By Dr. Denise Ferreira da Silva

Nov 15, 2016

Faculty and students at UBC’s Social Justice Institute are committed to continue to engage in research and teaching designed to contribute to refashioning existing and designing new critical tools that will help us to stop the unfolding of a future of colonial, racial, and sexual violence.

Again and again a question comes back to those of us committed to a vision for social justice that addresses colonial, racial, gender-sexual subjugation. Every time we go back to the tools available for critical thinking. Each time we demand that the state and other juridical structures (such as the UN) develop and implement protective (rights) and corrective measures (public policies) that will help to dismantle the structures of colonial and social subjugation and others designed to correct the effects of past subjugation. Behind these intellectual and political moves is a consistent trust that things will change, that it will be better.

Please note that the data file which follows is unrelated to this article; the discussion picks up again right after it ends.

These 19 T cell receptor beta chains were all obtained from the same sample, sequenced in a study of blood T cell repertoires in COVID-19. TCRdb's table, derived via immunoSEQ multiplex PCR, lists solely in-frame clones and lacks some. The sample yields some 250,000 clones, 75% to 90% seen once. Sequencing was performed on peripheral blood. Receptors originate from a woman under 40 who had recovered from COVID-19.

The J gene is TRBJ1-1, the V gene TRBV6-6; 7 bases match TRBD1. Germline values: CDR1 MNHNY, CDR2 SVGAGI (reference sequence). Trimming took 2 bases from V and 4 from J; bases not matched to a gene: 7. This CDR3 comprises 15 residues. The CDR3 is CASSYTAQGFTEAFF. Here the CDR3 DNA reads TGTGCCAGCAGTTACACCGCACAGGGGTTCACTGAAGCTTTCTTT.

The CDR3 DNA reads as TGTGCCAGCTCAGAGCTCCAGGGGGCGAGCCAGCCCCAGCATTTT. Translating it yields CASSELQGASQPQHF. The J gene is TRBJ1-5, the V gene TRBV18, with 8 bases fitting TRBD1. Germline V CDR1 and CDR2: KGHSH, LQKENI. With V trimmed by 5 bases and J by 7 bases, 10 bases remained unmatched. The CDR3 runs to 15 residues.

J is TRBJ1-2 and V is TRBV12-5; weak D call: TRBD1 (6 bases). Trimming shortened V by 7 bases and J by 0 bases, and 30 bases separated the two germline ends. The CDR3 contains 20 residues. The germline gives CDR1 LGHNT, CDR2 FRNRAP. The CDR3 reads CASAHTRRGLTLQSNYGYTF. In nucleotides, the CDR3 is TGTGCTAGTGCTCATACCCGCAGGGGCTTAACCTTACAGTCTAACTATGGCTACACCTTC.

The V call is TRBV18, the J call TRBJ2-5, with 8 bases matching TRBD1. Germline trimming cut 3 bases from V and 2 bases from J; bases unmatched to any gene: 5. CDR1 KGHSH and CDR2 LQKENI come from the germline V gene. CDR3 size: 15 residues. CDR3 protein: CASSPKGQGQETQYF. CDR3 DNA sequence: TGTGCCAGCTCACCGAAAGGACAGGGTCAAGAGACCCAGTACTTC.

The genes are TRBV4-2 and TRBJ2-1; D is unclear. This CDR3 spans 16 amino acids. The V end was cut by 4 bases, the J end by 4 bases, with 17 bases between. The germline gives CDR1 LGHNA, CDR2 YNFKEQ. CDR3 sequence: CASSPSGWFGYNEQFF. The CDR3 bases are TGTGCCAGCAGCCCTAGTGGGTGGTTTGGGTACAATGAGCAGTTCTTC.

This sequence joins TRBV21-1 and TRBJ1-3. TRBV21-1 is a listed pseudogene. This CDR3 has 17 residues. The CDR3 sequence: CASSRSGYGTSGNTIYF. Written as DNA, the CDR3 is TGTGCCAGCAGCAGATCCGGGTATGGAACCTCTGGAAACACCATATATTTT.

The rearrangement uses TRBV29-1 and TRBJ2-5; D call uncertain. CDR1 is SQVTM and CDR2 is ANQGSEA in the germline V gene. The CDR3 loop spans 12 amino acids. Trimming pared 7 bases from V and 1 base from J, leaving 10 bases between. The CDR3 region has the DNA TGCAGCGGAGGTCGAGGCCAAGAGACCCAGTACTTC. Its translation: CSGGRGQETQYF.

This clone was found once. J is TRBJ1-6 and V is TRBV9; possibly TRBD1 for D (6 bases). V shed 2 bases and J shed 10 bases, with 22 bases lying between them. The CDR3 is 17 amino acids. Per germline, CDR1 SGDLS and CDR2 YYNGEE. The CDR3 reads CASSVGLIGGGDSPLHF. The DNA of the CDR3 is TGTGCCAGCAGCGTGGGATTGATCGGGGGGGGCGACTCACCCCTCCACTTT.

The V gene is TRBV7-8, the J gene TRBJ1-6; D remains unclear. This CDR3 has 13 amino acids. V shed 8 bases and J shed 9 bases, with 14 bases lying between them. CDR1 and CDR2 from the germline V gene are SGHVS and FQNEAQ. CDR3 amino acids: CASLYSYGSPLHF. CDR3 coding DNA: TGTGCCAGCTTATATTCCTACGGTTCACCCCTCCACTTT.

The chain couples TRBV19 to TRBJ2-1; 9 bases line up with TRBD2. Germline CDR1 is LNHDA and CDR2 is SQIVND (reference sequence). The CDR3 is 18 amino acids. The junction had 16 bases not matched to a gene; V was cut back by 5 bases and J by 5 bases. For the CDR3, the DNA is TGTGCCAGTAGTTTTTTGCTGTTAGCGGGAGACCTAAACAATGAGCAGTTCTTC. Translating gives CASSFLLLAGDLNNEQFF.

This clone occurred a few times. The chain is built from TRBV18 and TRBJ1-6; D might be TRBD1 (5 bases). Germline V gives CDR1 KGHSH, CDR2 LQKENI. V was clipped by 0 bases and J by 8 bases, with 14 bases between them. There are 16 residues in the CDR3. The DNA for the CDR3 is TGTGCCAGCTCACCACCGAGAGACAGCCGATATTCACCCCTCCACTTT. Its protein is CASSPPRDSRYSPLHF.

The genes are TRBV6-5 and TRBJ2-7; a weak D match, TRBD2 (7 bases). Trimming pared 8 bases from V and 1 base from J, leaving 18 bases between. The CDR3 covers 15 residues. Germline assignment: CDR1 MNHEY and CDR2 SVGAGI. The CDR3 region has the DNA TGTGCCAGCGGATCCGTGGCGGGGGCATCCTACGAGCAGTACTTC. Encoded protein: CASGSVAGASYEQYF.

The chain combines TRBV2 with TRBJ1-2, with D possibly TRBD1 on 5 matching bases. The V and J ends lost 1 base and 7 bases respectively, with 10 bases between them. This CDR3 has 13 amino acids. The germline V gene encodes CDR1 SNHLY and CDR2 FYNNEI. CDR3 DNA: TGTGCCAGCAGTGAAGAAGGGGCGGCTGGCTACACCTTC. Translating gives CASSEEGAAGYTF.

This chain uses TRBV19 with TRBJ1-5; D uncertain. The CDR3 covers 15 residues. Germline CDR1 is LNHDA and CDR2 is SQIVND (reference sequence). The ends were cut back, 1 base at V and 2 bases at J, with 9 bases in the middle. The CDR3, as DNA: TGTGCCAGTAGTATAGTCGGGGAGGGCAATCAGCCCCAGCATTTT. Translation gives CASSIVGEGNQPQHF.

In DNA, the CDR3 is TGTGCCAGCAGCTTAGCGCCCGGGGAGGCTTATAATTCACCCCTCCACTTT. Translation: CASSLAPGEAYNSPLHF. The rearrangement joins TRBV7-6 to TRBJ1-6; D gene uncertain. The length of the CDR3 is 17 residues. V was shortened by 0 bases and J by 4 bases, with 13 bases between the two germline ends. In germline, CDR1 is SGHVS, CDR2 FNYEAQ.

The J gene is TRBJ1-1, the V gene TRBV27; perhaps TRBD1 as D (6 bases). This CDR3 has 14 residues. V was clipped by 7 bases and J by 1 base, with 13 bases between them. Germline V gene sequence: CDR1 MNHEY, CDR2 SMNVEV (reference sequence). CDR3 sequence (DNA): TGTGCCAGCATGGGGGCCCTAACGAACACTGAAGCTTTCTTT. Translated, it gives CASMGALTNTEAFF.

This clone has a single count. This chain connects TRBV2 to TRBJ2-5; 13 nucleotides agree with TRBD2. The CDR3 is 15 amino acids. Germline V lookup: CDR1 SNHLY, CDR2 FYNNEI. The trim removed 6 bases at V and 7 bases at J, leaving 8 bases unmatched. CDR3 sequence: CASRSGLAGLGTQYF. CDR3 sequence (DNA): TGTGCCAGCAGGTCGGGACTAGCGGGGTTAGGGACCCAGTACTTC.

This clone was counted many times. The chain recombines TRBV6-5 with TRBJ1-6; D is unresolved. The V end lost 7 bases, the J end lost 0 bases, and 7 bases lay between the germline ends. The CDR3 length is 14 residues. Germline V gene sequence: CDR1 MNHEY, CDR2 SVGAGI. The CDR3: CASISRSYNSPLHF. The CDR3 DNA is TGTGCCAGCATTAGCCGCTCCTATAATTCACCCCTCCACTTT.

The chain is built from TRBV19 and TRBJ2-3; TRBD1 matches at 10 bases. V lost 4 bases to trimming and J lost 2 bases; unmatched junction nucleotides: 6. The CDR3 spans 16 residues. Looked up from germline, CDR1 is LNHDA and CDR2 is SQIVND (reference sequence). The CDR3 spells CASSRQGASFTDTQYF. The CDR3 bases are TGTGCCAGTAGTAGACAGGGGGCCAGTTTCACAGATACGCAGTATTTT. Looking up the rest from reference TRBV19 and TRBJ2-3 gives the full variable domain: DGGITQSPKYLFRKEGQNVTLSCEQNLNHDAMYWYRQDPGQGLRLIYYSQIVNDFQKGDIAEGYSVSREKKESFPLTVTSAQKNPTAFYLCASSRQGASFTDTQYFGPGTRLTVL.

Historical approaches of the right (Hegel) and the left (Marx) have identified America (the US) as the land of the future. Looking at developments in the past 40 years of so, it’s difficult to trust that actual social and global justice stand before us. Let’s look at what has unfolded in the US: beginning in the early 1980s, significant shifts have resulted in the end of the welfare state (Reagan, Bush, and Clinton), and in that the needs of the economy trumps those of persons (Obama) in the 2000s. After 9/11, the Bush administration led the building of a global security apparatus, targeting the ‘enemy of liberty’, prepared to crush any and all forms of protest. Last Tuesday (11/9) the presidential election results have unleashed white supremacy, homophobia, transphobia and all other means available for identifying ‘the enemy’ and authorizing people to take ‘it’ (make their lives better or “America great again”) into their own hands (Trump). What is to be done? The question has returned. No one has a monopoly of the answer.